Geotagging update

May 14, 2006

Miles Berry

A new service for viewing Flickr’s geotagged photos launched on Thursday, at – they seem to have found a way of getting a (nearly) complete dataset of the geotagged photos from Flickr, although I’m not sure how frequently this gets updated. I suspect that this may end up with advertising once it leaves its beta phase, but for the time being it’s a great way of exploring the collection, or even just your own photos. They’ve also added Atom feeds for maps – so once you find an area you’re interested in you can keep track of new flickr photos, or whatever else they add into the service – here’s our local feed displayed in a webpage. They’re also added aGoogle Earth layer via a network link.

I’ve now discovered an interesting way of adding geocodes into the exif data via a GPS device – if the camera’s clock is in sync with the clock on the GPS receiver, then there are clever little programs which will compare the tracklog from the GPS device with each photo’s timestamp and add the relevant data into the exif headers for each picture. There’s an explanationand some tools from Microsoft Research for this, who’d thought this through back in 2003!

I also spent a couple of lessons on Friday introducing Year 4 to Google Earth, which really seemed to capture their imagination, and I know a number were going to be trying it out at home too. We had fun just looking at some of the highlights included in the sightseeing tour as a way fo getting used to the navigation system, managed to find Haslemere station and the school, and then they had a go at adding a few placemarkers to places of personal significance, so we had their homes, former schools, grandparents’ houses and holiday destinations – the latter was quite interesting as some of them found it quite a challenge to locate their resort or hotel within the country they’d visited. Clare often start the autumn term with her Year 3s by finding holiday destinations on the classroom map and linking them to postcards – I love the idea of doing all this via Flickr and Google Earth with real holiday snaps.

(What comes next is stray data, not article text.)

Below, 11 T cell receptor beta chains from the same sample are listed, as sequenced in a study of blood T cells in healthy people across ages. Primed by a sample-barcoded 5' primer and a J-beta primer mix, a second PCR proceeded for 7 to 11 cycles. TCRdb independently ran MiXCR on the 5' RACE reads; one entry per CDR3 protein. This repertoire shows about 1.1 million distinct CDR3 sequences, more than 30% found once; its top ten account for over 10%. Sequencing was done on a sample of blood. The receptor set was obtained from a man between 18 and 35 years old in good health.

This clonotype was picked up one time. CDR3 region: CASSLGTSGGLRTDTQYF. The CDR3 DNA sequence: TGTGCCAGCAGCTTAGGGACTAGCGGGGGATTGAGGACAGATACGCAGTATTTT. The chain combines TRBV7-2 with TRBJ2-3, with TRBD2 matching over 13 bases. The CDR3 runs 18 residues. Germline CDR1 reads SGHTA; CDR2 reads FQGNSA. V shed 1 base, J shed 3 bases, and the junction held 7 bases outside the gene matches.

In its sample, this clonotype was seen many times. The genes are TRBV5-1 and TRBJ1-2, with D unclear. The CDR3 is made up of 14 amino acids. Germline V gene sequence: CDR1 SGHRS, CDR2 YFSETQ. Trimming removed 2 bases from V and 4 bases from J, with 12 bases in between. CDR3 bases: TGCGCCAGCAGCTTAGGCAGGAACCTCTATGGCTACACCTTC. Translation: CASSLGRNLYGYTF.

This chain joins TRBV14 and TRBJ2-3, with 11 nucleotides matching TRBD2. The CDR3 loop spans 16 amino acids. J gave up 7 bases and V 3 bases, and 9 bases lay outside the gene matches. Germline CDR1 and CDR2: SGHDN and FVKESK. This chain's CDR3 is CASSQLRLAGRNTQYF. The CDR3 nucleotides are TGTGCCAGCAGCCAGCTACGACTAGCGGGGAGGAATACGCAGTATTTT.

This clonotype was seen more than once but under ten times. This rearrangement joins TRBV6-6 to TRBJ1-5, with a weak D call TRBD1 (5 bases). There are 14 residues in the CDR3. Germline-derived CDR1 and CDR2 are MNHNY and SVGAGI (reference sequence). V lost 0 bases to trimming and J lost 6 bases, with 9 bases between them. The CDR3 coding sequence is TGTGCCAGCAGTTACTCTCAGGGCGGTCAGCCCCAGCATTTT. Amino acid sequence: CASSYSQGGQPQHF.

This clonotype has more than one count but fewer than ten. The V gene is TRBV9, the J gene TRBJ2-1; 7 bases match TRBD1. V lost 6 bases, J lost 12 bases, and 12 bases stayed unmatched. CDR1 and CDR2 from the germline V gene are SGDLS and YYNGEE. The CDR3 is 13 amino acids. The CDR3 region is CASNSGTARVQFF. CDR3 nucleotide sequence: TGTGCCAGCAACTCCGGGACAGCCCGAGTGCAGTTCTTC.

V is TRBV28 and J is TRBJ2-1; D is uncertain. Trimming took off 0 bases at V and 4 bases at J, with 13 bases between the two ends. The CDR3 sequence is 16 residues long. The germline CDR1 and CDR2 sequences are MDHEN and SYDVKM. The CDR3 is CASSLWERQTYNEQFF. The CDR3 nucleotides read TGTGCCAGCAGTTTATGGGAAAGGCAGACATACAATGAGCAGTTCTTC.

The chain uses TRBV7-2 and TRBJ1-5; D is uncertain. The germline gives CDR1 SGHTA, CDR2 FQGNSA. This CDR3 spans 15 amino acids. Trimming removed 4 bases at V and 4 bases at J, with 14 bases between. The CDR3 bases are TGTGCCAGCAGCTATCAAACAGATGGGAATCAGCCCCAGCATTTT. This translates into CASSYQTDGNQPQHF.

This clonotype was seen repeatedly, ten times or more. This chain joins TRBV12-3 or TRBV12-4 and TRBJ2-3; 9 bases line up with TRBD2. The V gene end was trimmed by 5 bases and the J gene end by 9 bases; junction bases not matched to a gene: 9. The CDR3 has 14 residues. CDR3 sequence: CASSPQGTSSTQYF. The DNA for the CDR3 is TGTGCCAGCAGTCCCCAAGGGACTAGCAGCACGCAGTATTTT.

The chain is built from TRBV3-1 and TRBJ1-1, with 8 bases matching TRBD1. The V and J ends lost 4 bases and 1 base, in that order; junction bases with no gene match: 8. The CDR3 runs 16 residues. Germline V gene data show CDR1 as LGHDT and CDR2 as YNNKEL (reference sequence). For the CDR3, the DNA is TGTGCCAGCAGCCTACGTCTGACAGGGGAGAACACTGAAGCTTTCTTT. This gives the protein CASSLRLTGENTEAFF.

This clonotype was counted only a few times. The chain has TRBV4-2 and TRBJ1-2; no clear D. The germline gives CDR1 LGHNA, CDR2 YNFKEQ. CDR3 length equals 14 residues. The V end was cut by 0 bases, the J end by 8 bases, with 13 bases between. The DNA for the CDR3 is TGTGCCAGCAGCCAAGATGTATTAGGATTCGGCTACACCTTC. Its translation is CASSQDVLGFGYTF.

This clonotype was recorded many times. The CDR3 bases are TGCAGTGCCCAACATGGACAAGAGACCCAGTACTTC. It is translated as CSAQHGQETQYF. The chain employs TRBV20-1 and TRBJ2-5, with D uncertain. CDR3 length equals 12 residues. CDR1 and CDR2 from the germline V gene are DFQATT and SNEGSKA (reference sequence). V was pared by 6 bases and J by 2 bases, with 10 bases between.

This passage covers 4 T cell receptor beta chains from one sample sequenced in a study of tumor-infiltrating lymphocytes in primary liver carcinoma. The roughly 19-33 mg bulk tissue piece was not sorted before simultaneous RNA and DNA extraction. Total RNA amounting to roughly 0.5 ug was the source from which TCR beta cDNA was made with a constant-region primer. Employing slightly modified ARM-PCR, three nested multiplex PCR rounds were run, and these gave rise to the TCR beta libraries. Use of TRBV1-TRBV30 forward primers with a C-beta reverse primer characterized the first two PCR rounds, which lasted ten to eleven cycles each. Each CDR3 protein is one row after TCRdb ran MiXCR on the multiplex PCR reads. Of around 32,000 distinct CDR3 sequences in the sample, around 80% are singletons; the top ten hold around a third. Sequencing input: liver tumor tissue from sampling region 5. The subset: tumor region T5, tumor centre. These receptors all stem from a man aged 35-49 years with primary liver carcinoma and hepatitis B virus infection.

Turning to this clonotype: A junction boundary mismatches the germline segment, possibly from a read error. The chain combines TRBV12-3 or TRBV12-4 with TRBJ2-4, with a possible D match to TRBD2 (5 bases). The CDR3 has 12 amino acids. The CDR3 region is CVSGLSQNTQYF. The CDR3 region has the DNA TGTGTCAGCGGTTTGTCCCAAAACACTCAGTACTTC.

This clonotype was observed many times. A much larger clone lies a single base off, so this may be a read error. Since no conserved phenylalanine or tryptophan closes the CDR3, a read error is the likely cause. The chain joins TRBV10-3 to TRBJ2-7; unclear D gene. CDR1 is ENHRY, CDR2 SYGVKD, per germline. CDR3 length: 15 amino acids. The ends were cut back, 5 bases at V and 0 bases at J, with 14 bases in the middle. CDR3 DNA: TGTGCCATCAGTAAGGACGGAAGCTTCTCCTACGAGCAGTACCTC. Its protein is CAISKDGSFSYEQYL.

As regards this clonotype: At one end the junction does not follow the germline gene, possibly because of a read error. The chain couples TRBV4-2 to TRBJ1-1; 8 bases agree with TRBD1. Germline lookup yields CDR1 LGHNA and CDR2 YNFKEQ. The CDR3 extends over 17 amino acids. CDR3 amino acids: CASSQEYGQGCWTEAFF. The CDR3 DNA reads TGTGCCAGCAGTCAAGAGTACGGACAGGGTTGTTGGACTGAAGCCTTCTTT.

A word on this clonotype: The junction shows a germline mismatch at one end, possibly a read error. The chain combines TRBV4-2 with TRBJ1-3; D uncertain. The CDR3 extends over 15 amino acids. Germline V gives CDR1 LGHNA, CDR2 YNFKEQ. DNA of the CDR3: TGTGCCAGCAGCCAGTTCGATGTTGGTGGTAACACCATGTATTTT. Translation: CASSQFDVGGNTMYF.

There’s more educational Google Earth stuff from A Parkinson and Doug BelshawRichard Treves has a free Moodle course all about it, and there are also three education forums.